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- “The three seed dealers in this area have said their seed sales indicate a 30 percent to 40 percent increase in cotton acres this year,” says Jay Hoover, Macon, Miss., who is growing the crop for the first time this year. And growers in the area say there are reasons to believe coming years will see more land coming out of soybeans and into cotton as irrigation capability increases and a new $6.5 million cotton gin begins operation this fall.
GROWING COTTON is a new experience for Jay Hoover, long-time grains and poultry producer at Macon, Miss. Area producers are diversifying into or expanding cotton acres as they increase irrigation capability.
Jay Hoover, first-time grower
He farms 1,150 acres of corn, soybeans, and now cotton, and has six poultry houses, producing 6 million pounds of broilers per year. He has been selected by shareholders to be manager of the new gin.
“We decided last summer to get into cotton as a step toward diversification and for the rotational benefits,” he says. “My sons-in-law have had an interest in our getting into cotton and we decided to give it a try this year. They’ve taken over the day-to-day farm duties to free me up to work with the gin, but I’m enjoying watching the progress of our first cotton crop.”
He has planted three varieties, Deltapine DP 0912, DP 1034, and DP 1048 in equal amounts. “We based our choices on yield trials in this area and on recommendations from our cotton scout.”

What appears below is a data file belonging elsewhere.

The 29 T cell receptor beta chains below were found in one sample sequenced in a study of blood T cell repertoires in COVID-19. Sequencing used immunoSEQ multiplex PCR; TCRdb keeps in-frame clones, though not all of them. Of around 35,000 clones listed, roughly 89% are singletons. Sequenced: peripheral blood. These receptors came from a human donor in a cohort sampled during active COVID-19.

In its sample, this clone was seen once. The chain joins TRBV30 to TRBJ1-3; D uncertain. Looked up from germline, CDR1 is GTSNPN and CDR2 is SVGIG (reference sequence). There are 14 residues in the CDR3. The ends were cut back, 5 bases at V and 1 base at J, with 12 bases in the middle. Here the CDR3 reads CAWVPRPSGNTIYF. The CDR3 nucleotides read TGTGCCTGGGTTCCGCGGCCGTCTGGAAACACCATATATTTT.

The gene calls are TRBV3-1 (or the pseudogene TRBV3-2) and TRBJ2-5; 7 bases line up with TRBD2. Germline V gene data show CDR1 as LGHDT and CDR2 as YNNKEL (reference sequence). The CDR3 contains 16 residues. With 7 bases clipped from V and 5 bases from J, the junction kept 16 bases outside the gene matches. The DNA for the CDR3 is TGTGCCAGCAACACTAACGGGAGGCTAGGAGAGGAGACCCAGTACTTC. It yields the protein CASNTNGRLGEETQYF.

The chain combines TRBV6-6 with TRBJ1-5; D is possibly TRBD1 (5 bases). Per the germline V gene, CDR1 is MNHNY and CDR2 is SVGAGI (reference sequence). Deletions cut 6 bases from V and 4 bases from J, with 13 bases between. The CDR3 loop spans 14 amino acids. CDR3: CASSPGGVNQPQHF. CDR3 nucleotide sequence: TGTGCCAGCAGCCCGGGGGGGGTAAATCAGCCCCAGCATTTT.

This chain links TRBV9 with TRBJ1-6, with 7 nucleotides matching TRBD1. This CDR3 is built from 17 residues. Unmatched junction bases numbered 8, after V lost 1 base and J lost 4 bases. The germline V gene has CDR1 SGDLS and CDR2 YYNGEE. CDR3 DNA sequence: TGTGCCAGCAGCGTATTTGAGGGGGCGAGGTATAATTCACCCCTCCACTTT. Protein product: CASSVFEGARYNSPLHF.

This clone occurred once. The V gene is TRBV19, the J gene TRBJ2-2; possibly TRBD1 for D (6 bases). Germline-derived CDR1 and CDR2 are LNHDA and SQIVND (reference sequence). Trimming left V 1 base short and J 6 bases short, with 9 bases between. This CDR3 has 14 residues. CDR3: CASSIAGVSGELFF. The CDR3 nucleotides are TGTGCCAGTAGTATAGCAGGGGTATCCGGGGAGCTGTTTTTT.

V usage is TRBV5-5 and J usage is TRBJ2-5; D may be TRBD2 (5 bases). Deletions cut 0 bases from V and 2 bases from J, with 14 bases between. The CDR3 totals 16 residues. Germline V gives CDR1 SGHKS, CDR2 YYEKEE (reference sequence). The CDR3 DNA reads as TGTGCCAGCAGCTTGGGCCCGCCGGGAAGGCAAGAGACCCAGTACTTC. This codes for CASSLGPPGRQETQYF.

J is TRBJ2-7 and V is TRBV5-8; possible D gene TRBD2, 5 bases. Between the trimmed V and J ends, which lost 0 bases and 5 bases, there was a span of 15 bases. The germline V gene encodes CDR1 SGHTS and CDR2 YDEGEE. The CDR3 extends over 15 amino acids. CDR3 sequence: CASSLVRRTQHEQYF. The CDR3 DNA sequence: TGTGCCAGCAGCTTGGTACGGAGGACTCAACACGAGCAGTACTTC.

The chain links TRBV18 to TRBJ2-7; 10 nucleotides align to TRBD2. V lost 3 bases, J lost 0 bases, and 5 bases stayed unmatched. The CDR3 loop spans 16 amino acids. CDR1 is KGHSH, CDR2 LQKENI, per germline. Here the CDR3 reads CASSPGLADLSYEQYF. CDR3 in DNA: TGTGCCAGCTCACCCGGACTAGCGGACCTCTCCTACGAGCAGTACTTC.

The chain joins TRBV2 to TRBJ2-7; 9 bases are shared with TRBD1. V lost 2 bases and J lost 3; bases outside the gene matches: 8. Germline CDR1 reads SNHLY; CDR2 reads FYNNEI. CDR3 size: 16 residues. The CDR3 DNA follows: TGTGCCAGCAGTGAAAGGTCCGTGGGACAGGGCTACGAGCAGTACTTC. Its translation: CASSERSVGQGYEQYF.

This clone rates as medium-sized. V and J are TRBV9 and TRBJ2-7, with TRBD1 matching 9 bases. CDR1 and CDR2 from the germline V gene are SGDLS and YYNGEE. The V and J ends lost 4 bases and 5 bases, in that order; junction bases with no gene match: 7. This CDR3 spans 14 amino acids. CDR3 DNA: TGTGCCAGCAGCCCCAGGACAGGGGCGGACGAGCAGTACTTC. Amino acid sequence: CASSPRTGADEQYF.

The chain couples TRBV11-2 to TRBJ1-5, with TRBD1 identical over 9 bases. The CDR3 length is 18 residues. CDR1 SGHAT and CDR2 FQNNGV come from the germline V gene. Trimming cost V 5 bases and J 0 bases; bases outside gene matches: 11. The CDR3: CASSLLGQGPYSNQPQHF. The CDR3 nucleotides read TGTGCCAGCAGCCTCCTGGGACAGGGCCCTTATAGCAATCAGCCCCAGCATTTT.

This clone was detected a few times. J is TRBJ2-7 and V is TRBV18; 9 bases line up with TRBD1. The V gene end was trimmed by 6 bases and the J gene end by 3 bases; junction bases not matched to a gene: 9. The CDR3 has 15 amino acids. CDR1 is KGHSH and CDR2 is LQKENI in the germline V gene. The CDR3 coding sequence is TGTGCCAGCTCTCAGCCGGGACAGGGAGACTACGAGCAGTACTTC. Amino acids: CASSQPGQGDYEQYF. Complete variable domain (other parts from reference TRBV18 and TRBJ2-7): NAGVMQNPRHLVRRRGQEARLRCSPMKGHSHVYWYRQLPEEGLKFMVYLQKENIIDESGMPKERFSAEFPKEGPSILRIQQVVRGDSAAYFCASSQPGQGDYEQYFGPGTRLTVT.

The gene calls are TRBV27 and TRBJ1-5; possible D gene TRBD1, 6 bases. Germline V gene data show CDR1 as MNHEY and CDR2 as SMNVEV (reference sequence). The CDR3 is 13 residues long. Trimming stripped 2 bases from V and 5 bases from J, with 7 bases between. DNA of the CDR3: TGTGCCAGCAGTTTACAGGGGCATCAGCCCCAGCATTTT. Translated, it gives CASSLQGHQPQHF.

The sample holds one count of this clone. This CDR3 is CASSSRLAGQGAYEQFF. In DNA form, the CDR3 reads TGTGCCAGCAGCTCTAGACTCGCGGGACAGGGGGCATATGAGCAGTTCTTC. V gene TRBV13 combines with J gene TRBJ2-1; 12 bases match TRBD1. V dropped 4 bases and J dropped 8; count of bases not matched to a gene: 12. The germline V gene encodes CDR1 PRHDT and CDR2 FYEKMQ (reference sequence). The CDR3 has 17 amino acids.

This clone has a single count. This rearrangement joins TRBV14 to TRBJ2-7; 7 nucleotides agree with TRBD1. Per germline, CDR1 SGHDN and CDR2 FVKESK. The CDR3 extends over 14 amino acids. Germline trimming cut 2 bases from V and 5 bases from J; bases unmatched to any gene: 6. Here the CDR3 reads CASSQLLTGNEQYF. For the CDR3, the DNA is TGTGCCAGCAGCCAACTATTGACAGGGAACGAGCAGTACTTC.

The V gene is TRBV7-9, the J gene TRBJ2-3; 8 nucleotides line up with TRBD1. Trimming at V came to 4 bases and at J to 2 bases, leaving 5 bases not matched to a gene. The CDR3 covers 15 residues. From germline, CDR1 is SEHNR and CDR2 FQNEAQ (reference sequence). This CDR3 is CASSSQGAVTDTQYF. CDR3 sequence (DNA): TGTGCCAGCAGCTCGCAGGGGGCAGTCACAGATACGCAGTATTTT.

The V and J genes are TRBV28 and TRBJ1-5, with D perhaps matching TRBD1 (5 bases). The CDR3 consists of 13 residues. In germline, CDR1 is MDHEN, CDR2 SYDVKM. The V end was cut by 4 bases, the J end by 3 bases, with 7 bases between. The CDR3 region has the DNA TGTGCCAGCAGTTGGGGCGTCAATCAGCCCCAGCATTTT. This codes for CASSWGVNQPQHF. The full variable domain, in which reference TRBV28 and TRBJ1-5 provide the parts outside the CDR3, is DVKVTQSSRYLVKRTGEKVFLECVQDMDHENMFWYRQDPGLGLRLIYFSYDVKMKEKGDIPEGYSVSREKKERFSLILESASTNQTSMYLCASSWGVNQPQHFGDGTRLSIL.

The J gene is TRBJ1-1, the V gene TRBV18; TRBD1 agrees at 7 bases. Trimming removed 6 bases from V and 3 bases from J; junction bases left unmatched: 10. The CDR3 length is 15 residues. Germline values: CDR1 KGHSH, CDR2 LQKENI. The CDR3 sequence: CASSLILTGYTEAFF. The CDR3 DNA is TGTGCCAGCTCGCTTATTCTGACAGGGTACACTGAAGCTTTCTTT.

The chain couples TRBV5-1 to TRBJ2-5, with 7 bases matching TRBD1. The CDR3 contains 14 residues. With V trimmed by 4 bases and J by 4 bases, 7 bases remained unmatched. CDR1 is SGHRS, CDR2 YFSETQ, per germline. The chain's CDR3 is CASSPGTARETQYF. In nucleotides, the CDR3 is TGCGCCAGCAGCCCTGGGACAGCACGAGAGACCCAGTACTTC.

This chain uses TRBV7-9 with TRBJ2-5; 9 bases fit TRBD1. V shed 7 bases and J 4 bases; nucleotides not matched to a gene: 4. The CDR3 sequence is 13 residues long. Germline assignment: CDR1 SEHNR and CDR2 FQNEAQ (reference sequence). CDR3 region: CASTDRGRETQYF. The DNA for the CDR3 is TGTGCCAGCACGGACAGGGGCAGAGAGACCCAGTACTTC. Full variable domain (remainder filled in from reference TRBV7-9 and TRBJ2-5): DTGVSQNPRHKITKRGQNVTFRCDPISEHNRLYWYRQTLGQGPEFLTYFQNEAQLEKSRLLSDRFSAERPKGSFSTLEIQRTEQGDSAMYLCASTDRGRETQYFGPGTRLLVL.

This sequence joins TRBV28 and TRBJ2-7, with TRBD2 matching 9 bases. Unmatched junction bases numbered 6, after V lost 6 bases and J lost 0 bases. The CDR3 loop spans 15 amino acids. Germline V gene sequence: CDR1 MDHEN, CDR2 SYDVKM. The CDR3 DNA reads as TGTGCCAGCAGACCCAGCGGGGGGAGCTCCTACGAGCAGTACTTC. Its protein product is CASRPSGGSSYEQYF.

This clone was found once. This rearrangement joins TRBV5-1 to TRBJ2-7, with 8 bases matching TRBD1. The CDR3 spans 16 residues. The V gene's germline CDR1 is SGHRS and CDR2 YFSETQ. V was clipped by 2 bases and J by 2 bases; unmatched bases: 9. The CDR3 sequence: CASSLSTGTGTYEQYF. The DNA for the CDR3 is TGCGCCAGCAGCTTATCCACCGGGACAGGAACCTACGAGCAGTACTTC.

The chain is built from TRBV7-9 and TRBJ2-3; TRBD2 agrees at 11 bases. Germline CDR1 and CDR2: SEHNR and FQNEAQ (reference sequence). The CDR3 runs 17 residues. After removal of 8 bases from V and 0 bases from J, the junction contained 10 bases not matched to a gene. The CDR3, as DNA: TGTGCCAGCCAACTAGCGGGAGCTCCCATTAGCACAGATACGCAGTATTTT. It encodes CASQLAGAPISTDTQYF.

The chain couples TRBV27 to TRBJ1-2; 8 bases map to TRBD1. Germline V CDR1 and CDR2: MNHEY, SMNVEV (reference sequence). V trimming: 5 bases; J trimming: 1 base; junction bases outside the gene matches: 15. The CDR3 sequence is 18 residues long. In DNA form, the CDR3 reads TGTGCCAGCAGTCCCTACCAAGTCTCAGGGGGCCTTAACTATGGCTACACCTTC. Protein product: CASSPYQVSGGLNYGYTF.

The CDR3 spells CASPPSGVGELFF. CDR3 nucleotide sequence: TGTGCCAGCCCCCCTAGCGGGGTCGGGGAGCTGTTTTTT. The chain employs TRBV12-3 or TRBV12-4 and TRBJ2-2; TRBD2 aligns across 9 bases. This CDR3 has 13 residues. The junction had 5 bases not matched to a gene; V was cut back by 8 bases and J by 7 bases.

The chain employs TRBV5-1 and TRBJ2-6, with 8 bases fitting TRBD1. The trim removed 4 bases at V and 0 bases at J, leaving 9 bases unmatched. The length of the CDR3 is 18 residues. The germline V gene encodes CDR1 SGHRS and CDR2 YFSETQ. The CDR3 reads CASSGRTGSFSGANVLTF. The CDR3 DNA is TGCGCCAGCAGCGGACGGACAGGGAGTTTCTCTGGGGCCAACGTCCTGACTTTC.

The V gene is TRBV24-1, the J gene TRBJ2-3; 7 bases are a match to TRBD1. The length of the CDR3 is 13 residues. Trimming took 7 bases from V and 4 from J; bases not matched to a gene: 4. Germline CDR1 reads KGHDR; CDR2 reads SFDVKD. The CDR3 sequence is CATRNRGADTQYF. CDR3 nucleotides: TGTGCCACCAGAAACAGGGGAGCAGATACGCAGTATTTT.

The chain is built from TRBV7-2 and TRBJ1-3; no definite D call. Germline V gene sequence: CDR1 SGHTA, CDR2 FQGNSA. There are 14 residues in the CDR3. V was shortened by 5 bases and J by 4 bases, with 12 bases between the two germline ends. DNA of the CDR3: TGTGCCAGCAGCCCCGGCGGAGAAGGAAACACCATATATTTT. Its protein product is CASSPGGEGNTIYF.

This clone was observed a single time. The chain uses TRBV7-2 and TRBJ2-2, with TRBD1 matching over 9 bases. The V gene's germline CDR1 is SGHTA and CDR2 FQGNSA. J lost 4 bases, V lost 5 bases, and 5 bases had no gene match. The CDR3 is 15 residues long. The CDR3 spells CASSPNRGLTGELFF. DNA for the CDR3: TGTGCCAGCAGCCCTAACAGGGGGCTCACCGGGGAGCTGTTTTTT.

The cotton, planted on stale seedbeds and fertilized with chicken litter from their poultry houses, is all dryland this year, but last fall they cleared some timber and fencerows and this fall plan to build a reservoir to feed center pivots. It will hold 350 acre feet of water and can supply three center pivots covering 400 acres.
“I already have one 15 acre lake in place and have a permit to drill a well for irrigation,” Jay says. “With our farm layout, we could potentially irrigate a maximum 780 acres.
“Drilling the well would be a major step, because of the investment required. In this area, we’d have to go 1,400 to 1,600 feet to get adequate water flow. You’re talking $500 an acre just for water, not counting the pump, wiring, and other costs. In years like 2011, when irrigation would’ve made a huge difference in corn yield, at $7 a bushel, it could be justified. But, we can’t expect that kind of scenario every year, and right now, I’m just not sure I’m ready to take on that kind of debt, so we’ll proceed one step at a time.
“I would anticipate, however, that we will increase cotton acres in coming years. Even with irrigation, soybeans just don’t get the same boost that cotton does. As we expand cotton and irrigation capability, we’ll rotate cotton and corn.”